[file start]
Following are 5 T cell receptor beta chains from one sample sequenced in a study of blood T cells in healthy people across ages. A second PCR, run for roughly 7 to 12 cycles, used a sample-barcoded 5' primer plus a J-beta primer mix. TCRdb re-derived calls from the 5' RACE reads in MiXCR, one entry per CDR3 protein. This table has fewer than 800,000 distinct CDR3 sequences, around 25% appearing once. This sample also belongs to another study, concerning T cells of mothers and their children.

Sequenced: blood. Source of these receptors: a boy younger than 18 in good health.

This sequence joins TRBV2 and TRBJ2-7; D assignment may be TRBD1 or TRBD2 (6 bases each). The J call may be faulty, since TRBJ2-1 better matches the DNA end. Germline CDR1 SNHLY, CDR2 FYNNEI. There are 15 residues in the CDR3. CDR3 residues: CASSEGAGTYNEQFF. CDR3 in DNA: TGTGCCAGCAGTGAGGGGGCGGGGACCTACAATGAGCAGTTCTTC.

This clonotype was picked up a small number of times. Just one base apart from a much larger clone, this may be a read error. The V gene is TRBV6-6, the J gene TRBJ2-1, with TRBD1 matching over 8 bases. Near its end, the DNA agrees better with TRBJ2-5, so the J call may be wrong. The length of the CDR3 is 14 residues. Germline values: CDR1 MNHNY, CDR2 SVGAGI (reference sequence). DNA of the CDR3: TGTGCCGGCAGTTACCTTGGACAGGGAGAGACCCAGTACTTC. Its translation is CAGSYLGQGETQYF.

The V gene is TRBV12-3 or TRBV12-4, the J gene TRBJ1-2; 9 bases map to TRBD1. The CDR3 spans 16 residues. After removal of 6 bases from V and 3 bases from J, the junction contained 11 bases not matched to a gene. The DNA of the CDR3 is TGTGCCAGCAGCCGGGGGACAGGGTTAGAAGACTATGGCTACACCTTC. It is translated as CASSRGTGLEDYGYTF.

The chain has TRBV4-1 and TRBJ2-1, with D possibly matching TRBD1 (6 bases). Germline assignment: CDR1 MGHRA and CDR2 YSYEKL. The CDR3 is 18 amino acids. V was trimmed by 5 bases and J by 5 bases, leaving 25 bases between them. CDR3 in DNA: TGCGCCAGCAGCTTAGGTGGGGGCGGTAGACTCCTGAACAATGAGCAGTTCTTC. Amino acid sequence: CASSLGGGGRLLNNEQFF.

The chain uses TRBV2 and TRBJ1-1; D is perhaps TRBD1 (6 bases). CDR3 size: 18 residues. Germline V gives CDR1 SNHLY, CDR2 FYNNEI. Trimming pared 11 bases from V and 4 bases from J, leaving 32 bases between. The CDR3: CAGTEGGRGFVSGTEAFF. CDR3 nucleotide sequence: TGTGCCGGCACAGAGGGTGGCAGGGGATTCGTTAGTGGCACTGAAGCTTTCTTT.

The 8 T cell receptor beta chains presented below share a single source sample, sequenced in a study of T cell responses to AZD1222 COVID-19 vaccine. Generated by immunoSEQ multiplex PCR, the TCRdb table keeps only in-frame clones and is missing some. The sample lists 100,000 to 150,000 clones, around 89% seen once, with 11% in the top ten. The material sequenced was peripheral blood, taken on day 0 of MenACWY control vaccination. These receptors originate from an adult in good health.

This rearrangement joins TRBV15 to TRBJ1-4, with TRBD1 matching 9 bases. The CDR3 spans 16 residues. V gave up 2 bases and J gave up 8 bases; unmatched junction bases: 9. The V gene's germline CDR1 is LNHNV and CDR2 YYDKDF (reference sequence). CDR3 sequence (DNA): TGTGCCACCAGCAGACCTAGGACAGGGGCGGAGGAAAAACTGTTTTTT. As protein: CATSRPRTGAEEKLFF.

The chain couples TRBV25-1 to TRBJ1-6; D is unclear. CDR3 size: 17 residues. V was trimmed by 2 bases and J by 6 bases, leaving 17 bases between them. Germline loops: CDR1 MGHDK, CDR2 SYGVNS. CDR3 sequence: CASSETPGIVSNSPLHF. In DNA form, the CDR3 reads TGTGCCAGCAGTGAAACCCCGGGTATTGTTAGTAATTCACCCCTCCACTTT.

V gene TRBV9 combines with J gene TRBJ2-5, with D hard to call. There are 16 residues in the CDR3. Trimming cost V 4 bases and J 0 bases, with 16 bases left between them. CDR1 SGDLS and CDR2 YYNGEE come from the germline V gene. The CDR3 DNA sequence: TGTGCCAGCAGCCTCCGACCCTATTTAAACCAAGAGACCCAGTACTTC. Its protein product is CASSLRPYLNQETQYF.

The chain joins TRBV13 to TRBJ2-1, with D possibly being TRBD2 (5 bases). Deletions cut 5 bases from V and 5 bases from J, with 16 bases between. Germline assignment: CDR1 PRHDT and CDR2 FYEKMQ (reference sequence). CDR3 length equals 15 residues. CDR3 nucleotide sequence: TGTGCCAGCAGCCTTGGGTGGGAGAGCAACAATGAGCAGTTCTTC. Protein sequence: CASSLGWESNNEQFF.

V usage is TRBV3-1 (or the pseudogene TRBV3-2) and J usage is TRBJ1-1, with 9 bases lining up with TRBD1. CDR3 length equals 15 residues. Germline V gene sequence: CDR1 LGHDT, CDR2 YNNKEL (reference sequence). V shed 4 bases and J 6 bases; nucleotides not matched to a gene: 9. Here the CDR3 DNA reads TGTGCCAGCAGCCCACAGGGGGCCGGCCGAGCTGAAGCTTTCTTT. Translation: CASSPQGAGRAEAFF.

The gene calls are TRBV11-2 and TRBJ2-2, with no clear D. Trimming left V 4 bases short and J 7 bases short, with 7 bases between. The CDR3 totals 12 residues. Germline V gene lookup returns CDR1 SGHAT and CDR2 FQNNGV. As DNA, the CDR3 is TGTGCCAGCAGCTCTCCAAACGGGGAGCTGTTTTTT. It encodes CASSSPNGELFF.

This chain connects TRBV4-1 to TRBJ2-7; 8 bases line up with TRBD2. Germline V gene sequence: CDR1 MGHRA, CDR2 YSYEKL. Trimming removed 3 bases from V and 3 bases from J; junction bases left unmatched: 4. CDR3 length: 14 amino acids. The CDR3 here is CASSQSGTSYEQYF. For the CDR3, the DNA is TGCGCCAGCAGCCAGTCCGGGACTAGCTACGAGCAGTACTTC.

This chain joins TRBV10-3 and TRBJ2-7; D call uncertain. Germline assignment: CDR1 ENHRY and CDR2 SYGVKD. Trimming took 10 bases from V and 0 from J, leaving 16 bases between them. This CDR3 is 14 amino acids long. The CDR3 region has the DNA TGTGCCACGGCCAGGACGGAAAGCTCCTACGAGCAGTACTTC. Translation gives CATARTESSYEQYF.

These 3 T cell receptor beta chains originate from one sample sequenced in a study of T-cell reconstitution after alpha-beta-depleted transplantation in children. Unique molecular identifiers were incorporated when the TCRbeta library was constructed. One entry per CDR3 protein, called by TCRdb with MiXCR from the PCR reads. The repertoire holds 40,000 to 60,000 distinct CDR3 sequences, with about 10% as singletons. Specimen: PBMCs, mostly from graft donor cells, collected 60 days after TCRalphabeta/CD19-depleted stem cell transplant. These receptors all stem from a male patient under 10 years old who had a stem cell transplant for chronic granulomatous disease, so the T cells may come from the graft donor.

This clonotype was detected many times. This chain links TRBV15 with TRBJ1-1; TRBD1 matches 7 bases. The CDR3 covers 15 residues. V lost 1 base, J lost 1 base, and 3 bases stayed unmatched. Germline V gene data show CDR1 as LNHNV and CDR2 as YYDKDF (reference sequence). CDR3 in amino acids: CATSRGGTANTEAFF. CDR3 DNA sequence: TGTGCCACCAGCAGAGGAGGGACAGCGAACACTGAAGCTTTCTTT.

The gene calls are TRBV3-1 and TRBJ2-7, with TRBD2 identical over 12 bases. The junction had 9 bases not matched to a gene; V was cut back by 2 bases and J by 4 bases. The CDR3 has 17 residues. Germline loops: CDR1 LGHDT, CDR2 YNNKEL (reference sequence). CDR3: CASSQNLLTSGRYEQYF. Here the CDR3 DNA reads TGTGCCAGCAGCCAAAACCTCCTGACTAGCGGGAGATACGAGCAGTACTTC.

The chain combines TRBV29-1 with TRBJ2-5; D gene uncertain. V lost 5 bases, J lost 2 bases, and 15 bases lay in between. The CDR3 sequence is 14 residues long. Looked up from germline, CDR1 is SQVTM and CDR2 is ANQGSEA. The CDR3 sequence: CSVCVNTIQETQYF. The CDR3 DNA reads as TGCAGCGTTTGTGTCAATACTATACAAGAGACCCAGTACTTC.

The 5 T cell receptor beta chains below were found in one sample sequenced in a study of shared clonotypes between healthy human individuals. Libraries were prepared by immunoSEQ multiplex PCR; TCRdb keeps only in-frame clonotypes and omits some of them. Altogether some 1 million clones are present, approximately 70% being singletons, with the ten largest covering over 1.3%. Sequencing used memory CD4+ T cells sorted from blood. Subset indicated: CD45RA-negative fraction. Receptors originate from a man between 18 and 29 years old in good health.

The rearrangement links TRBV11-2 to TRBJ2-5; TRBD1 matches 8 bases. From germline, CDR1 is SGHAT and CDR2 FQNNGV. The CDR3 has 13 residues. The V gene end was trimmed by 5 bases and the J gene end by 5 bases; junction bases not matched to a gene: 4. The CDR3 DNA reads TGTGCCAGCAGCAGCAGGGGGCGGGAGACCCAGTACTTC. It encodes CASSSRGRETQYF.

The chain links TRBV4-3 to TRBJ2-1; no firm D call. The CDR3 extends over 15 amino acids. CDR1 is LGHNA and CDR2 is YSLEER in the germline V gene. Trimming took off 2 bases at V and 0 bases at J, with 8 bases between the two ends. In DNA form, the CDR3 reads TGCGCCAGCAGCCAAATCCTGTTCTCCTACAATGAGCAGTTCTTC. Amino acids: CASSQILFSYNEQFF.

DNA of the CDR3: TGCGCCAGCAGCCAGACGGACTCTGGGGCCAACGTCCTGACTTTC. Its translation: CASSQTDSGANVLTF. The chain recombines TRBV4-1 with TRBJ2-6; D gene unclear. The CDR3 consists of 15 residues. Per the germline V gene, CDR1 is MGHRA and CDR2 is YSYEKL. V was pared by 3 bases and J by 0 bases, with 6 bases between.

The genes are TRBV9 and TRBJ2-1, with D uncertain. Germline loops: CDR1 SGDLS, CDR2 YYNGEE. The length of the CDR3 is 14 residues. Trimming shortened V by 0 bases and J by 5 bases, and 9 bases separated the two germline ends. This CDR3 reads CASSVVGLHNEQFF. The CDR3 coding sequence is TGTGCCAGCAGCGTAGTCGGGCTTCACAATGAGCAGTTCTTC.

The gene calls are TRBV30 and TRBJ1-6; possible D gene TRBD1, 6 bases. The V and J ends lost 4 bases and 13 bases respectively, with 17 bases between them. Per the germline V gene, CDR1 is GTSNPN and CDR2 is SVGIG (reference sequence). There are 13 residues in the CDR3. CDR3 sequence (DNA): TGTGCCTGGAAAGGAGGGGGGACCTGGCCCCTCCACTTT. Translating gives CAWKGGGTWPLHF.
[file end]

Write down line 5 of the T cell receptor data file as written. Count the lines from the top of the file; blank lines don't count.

The V gene is TRBV12-3 or TRBV12-4, the J gene TRBJ1-2; 9 bases map to TRBD1. The CDR3 spans 16 residues. After removal of 6 bases from V and 3 bases from J, the junction contained 11 bases not matched to a gene. The DNA of the CDR3 is TGTGCCAGCAGCCGGGGGACAGGGTTAGAAGACTATGGCTACACCTTC. It is translated as CASSRGTGLEDYGYTF.